Serbia finds itself in a deadlock, because it is in the hands of a political elite having no understanding of state and national interests. The power does not belong to the people, the elites obey to the West. So, Russia’s support of the Serbian leadership is a two-edged sword. The Serbian public asks why Russia supports the Serbian Progressive Party that in reality pursues a policy of giving away the national interests. I am afraid, thus, Russia is losing its authority among common people who are the bearers of the Serbian pro-Russian attitudes.

President Aleksandar Vucic in his speeches to the Serbian audience says that if Serbia does not sign the legally binding agreement with Pristina, the way to the EU and for direct European investments will be closed for it. At the same time, in case it signs the agreement it will have German guarantees of the joining the EU in 2025, Vucic announced after his meeting with German Chancellor Angela Merkel. Doesn’t it look like a direct blackmail or at least an option of the carrot-and-stick approach that the West has been applying to Serbia for years?

It does not look like, it is a direct blackmail from the EU, and Germany has a decisive voice in it. First, all the agreements signed with Pristina by the Aleksandar Vucic government contradict the Serbian constitution and law, as well as the international law and UN Security Council Resolution 1244. So, it is not about coercion, but the fact that the government on its own will signs agreements in violation of the law, because it has undertaken certain commitments to the Western partners. The steps taken by the Serbian authorities until now mostly supported establishment of the so-called independent Kosovo. Signing a comprehensive peace treaty would mean legalizing the independent Kosovo. Although the Serbian authorities keep saying that they will never recognize Kosovo, signing this document would mean such recognition. The Serbian government is urged not to say “we recognize the independence of Kosovo,” but to sign a paper that Serbia does not oppose its accession to international organizations. It is inconceivable that the West, in violation of the international law and Serbian constitution, does not stop pressing Belgrade, urging that it agrees to separation of its territory and legalizes separatism. In the long run, such actions will bear no positive results to the West itself.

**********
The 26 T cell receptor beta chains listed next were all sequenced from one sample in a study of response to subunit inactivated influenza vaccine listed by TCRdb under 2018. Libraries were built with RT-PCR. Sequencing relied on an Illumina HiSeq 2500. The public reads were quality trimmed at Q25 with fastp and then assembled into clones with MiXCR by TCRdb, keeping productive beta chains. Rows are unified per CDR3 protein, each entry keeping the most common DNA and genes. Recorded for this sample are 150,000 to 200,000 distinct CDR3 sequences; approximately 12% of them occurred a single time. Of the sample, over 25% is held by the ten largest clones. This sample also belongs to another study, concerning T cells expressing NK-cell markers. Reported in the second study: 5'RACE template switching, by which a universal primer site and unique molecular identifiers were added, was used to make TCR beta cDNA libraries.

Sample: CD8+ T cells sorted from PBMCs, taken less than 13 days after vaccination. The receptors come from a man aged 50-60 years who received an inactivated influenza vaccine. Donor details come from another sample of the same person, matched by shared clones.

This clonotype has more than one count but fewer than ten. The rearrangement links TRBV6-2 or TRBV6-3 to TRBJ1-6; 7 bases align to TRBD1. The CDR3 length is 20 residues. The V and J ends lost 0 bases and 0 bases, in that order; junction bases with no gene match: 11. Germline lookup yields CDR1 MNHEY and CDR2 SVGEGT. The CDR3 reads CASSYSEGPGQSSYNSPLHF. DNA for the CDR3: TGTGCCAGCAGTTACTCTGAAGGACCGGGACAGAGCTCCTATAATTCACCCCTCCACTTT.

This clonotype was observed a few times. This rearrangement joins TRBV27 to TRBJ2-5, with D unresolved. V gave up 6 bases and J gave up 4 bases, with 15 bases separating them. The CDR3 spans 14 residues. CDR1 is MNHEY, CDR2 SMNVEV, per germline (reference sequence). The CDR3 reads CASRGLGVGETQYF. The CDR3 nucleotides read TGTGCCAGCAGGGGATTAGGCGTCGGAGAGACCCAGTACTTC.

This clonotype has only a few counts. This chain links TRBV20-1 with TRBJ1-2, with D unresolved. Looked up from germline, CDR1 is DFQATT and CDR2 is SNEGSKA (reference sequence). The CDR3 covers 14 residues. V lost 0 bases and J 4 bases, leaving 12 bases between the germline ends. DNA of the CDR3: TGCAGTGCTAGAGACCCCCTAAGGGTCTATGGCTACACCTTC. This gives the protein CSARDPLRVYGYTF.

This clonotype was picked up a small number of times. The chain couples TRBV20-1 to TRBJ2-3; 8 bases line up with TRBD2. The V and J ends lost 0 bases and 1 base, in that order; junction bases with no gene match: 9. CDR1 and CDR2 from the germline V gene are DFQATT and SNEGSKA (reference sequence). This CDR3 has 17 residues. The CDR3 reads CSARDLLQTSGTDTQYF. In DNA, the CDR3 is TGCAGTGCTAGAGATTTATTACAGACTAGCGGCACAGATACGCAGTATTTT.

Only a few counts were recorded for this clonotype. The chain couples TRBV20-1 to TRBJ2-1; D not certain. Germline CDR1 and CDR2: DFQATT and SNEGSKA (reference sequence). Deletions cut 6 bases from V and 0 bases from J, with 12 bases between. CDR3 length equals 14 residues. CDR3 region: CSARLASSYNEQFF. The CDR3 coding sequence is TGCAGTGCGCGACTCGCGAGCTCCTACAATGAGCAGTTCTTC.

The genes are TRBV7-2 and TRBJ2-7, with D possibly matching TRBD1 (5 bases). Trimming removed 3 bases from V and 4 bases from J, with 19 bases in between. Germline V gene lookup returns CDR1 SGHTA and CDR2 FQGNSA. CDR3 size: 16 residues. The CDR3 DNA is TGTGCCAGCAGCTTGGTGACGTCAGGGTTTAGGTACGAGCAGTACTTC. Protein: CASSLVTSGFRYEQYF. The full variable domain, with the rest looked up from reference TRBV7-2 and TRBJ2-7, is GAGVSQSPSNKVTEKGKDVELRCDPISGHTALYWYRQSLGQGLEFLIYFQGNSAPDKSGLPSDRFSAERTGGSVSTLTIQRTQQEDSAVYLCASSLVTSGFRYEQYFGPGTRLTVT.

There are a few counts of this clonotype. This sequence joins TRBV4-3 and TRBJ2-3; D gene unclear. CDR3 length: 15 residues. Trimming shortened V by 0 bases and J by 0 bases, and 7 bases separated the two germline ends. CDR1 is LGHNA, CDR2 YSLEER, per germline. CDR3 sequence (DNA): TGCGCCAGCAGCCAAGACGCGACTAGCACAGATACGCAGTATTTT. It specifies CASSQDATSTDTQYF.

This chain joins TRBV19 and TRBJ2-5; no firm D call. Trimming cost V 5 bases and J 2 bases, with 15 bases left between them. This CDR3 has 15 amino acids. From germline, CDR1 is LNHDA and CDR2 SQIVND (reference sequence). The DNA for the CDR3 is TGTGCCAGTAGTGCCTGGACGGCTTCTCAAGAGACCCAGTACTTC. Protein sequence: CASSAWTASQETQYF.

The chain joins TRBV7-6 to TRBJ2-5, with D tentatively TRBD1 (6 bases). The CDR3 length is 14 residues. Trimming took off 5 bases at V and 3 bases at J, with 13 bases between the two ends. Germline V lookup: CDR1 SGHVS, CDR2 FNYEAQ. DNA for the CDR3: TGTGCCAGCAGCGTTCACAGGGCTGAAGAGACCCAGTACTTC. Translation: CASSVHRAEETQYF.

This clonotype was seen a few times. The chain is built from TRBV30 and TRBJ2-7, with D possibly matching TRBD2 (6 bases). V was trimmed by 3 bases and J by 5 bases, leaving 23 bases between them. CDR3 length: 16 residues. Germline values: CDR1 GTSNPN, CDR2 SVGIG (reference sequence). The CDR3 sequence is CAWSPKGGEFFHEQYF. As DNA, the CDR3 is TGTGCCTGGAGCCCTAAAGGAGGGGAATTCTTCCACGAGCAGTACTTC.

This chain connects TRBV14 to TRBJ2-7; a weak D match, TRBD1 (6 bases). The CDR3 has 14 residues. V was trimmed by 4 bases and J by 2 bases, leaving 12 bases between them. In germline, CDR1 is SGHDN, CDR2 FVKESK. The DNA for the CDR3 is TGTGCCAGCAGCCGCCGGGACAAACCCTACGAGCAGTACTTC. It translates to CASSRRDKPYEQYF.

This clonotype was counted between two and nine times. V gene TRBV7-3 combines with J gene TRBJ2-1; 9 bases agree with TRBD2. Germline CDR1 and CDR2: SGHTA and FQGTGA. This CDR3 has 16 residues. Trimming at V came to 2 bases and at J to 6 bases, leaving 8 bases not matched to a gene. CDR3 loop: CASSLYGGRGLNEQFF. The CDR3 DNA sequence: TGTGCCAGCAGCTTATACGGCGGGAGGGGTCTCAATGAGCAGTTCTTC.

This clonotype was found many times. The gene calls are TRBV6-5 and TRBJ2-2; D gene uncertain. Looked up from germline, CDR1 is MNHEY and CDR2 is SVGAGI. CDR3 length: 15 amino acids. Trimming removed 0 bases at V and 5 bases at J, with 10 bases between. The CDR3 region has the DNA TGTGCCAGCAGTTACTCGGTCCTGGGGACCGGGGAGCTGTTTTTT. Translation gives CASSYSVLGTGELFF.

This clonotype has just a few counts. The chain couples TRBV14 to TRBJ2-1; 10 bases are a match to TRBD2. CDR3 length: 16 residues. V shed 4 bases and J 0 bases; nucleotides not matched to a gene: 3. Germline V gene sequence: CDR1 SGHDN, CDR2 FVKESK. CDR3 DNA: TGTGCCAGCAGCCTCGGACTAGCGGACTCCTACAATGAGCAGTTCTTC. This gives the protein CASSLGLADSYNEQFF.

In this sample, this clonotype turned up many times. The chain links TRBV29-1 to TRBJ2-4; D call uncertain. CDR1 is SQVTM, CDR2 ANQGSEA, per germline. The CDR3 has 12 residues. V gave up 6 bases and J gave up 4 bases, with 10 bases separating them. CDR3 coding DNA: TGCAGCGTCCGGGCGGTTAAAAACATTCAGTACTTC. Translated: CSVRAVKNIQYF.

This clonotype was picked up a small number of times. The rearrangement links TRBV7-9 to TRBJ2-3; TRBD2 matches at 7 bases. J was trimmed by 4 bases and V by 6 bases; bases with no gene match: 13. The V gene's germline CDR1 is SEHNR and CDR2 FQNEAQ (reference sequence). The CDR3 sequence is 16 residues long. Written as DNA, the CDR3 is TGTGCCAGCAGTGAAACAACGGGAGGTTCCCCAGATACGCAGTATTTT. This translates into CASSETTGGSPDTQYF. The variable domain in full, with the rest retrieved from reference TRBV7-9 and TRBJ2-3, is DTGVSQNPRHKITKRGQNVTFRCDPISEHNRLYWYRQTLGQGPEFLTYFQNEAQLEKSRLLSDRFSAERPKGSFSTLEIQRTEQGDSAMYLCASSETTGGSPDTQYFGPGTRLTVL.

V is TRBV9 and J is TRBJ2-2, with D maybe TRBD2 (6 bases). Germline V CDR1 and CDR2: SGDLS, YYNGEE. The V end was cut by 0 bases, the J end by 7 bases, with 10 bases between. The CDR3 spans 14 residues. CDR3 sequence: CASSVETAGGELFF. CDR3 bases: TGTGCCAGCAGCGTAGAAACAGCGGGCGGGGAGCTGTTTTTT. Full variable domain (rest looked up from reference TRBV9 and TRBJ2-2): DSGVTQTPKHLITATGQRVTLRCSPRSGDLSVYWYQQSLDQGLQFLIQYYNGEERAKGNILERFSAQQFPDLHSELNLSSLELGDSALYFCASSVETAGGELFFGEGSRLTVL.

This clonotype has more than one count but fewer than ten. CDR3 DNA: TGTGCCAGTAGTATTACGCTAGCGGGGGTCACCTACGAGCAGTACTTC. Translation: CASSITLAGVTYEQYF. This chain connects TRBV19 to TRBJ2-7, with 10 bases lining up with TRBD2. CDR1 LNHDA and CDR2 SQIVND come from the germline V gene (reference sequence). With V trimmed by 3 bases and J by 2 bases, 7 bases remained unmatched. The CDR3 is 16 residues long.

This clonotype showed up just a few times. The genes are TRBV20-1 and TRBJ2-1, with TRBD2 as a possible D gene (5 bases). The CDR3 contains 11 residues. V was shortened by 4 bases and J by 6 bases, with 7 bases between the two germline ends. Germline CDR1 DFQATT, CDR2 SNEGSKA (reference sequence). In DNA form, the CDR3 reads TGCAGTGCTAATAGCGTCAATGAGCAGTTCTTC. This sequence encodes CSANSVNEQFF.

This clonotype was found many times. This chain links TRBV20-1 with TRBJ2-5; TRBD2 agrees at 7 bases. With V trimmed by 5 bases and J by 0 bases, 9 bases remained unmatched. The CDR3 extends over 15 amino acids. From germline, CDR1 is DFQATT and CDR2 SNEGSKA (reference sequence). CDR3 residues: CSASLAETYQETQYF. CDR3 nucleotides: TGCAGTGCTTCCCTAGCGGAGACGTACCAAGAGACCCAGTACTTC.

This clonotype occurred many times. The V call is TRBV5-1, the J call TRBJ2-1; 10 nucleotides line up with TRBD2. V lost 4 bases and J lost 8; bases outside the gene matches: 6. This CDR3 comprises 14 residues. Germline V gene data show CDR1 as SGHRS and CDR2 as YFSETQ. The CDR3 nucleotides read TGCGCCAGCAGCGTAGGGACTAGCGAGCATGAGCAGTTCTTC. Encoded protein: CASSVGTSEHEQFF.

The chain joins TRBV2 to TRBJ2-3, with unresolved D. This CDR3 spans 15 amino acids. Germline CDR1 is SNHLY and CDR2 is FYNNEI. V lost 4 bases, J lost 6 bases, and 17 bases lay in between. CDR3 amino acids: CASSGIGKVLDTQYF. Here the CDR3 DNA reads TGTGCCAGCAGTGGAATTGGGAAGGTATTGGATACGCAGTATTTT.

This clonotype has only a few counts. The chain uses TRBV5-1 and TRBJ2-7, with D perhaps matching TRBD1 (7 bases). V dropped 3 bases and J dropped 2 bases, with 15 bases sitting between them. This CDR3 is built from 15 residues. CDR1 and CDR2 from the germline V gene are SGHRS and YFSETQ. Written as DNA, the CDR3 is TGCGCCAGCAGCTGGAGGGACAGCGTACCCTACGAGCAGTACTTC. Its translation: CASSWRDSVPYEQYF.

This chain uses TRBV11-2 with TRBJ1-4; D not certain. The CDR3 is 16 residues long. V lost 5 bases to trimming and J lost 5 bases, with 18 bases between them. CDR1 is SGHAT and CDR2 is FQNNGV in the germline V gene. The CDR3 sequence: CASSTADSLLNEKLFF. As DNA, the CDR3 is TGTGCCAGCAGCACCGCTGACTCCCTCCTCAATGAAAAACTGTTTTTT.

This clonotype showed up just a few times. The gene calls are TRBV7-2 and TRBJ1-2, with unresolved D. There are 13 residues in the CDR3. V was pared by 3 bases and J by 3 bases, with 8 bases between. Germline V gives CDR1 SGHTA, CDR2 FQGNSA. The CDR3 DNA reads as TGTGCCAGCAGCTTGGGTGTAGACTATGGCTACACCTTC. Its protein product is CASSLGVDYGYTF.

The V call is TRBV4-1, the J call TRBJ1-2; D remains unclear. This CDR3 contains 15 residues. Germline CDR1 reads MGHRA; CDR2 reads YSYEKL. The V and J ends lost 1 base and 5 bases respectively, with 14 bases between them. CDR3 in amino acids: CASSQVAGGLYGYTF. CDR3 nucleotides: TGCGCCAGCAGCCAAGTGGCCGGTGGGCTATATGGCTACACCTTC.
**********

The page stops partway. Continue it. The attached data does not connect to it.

As for Germany’s guarantees that Serbia will join the EU in 2025, it hardly can be taken seriously. EU Commissioner for European Neighborhood Policy and Enlargement Negotiations Johannes Hahn said that Serbia must normalize the relations with Pristina; by that he meant that a comprehensive peace treaty is to be signed, but at the same time, 2025 is “a framework date, not a guarantee.” So, this is not a play on words, which is used by Brussels showing disrespect to its partners. As for Aleksandar Vucic’s statements that Serbia would be left without investments, it is nonsense. We know that the economic situation in the EU is unstable, and such countries like Spain, Italy, and Greece cannot overcome the current account deficit. These countries have felt benefit from joining the EU, because some time ago they had access to European funds with substantial reserves. Today, there is no such funds today even for developed members of the EU, let alone Serbia. On the other hand, Belgrade pursues a disastrous economic policy giving advantages to foreign investors. It results in destroying the national economy. Practically, Serbia finances foreign investors from the state budget. They are given privileges in the form of subsidies for communal fees, financial aid for creating workplaces. The conditions that foreign companies offer to the staff are rather unprofitable. Serbia will not be able to develop until it relies upon national resources and development of the national economy. Stories on how foreign investors would be developing the country are more than unrealistic. In Serbia, they are looking for cheap workforce and opportunity to get excess profit.

The worst thing in it that the EU has nothing that it can use for blackmailing Serbia, as it offers nothing serious. For some unknown reasons, the Serbian government is ready to give away everything for getting nothing. If the EU closes the way for us to join it, it will probably render a service to us.